The rise of gay rights, including, now, the all but inevitable legal support for same-sex marriage at home and abroad, has the effect of a tidal wave: better get out of the way, or be drowned in obscurity. Sure, there will be ups and downs, advances and setbacks. But things are moving fast. Two Presidents have changed their minds about the subject. President Obama, in a very public announcement last spring, declared that his views had "evolved," followed by his second inaugural address, where he actually called for gay marriages. And former President Bill Clinton has recently disavowed the Defense of Marriage Act (DOMA), which he had signed into law seventeen years previously. Linda Hirshman, a retired lawyer, has written a compelling story of how gay rights have basically been established. The title, Victory: The Triumphant Gay Revolution (Harper), is surely overstated. Yet we read of the month-by-month advancement of the cause of homosexual, as well as bisexual and transgendered people. We risk being rather swept up into the narrative unless we have strong powers of resistance.[Hat tip to J.M.]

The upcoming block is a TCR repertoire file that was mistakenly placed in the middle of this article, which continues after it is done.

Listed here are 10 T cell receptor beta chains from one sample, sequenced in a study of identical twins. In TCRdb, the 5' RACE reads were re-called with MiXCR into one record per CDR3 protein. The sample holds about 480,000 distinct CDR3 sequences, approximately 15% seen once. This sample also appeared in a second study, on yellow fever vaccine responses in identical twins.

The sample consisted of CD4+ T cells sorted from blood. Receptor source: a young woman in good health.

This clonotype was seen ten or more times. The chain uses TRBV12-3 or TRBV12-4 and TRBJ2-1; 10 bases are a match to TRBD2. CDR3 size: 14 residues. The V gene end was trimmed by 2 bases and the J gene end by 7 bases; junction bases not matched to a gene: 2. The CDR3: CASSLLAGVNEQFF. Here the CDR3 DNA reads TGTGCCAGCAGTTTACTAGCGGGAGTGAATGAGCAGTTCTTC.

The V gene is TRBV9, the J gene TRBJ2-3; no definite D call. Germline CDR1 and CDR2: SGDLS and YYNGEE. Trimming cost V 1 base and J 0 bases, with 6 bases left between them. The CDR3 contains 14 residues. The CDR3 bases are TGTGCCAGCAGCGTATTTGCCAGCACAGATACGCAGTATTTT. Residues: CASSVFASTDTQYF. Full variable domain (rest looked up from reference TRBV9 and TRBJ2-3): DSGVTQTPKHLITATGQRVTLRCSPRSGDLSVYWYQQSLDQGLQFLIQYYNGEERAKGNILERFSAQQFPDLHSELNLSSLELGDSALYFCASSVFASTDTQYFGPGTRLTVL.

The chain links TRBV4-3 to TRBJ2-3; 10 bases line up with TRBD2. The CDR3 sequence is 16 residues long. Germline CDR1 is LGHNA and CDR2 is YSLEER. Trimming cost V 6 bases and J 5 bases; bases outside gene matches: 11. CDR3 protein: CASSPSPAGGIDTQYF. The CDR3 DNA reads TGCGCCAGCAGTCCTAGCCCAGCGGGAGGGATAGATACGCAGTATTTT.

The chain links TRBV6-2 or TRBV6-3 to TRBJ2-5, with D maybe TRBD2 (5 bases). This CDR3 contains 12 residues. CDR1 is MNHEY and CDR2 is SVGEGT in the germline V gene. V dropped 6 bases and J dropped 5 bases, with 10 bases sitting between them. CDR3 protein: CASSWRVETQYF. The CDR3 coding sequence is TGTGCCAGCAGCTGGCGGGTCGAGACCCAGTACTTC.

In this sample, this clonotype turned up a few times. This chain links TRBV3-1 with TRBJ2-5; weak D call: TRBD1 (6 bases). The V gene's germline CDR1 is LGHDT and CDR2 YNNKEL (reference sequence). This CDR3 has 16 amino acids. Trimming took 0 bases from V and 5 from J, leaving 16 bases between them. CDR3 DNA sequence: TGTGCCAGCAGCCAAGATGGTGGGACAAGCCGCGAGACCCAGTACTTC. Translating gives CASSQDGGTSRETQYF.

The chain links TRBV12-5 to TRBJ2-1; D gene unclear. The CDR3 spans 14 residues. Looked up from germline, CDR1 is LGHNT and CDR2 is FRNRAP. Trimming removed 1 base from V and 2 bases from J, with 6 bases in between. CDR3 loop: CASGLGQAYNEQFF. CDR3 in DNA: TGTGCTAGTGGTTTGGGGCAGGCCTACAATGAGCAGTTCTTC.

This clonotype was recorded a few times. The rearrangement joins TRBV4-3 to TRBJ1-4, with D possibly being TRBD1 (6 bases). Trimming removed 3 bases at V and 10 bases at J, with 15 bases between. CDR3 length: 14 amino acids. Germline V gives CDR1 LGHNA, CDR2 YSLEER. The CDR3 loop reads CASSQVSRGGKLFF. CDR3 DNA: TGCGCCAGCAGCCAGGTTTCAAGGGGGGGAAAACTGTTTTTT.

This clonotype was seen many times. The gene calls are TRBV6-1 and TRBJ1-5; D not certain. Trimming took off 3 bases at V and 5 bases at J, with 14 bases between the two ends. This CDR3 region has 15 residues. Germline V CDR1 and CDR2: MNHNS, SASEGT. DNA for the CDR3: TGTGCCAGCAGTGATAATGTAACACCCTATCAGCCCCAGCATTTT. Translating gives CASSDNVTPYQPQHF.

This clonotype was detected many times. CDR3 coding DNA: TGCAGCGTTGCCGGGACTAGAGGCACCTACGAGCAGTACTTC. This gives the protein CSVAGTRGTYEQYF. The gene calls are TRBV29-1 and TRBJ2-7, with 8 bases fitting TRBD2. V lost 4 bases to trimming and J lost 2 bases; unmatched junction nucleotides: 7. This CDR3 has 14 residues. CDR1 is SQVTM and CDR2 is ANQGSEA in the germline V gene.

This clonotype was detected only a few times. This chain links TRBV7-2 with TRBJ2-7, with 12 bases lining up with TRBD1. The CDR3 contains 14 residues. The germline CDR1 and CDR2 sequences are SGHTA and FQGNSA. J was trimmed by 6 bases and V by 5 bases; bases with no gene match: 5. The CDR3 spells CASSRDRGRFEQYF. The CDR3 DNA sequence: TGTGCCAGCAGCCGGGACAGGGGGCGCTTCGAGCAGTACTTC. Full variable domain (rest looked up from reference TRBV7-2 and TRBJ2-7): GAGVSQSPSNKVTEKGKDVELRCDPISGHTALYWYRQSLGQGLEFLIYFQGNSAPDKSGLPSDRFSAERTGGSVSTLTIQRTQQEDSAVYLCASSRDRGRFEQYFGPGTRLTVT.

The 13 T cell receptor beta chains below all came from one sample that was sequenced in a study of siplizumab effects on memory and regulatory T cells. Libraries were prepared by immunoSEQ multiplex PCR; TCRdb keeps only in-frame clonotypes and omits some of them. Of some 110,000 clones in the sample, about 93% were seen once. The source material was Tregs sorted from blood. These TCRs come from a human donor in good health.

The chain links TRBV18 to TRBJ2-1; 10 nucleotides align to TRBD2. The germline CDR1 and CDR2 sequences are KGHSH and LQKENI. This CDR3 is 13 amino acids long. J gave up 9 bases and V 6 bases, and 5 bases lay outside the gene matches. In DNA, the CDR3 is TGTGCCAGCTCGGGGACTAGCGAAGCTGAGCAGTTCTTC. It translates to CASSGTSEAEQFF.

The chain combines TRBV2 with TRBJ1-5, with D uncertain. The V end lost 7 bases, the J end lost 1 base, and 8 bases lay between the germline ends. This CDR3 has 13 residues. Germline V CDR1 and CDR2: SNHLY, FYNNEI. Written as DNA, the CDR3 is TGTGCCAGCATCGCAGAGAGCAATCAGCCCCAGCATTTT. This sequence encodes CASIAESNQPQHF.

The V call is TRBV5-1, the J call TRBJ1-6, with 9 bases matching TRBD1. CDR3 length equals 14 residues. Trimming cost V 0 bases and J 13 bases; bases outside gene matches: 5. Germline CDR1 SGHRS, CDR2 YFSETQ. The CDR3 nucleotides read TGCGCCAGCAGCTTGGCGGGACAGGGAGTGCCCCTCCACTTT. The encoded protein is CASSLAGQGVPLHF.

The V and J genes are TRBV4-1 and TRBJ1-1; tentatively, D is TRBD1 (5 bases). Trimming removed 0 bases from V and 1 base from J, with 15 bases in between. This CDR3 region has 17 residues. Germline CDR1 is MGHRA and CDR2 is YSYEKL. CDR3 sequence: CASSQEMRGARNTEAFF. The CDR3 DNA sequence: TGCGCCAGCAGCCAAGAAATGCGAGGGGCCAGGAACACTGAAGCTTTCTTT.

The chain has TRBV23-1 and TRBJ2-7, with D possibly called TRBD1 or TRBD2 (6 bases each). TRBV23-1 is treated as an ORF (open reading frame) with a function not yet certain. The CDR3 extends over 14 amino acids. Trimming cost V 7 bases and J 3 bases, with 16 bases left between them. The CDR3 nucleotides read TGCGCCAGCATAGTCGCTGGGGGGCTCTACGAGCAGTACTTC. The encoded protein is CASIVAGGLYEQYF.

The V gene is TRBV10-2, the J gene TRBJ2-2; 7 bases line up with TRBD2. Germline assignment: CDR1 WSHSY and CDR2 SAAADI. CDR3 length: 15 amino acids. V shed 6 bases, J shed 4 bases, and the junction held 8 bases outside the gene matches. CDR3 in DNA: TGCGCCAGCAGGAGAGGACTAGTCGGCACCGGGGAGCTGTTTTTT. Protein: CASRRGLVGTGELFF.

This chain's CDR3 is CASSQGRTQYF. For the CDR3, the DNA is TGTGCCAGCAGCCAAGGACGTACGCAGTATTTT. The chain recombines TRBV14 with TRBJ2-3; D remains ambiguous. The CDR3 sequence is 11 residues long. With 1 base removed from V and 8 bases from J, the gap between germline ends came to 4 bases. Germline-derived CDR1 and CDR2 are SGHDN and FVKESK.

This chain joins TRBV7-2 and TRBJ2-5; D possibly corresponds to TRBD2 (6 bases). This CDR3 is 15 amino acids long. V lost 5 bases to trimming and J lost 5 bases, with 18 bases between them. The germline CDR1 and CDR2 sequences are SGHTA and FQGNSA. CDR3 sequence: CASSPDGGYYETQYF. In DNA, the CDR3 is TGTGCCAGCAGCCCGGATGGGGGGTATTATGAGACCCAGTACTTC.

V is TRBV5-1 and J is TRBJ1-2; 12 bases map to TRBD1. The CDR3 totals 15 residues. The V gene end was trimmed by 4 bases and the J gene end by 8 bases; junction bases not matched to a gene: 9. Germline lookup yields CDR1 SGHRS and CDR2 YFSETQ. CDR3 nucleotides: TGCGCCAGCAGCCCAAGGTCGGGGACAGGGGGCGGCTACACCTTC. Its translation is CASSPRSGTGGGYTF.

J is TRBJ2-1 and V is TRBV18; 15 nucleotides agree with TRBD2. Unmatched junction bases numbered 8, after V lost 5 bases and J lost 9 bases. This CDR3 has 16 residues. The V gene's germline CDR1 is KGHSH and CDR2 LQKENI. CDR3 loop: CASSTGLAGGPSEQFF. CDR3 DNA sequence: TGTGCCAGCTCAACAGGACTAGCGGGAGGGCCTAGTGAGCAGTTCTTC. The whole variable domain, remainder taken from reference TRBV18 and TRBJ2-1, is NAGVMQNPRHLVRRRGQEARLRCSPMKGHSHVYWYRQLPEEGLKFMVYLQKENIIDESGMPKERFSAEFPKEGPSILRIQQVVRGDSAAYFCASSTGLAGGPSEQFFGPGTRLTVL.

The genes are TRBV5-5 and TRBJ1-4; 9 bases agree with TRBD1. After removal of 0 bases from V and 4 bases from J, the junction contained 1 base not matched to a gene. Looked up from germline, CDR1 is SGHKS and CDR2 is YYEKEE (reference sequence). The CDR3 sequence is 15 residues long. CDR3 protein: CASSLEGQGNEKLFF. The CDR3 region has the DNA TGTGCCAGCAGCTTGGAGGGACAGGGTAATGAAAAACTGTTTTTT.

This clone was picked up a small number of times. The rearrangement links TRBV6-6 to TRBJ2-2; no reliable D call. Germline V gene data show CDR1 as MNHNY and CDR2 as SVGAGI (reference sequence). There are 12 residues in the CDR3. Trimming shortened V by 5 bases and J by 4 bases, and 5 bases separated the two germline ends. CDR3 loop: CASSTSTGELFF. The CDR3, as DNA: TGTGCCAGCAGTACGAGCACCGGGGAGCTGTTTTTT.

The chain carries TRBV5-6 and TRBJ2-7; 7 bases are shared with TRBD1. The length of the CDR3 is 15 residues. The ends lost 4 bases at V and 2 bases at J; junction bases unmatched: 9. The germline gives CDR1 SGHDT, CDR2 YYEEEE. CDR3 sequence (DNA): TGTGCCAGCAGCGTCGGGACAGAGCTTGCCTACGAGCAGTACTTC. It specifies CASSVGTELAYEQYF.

The narrative! How can we not be swept along by the stories of gay people, once terribly maligned, and now stepping out of the closet to a more tolerant world? In my own family, I can cite a poignant example of just such a story. My wife's uncle John, her mother's brother, is gay. For years he and his partner had to live a clandestine life. Everyone sort of knew, but did not accept his circumstance. His own mother never met Louis, his partner, as she could not have abided such an aberrant reality, in her view. Now, some 65 years into their partnership, they were able to marry, under the new Manhattan statute. Right away a moving article was written about the couple in New York Magazine, one of the leading publications of the city.
What can Christians who hold to the "traditional" view of marriage say in these circumstances? Do we have a counter-narrative that is as forceful, or more so, than that of the "triumphal gay revolution?" I believe we do. Where is it? ... Read more >>
Monday, May 06, 2013
Why resist the triumphal 'gay' narrative?
William Edgar, "Some Thoughts on Gay Rights" (Reformation 21, April 2013):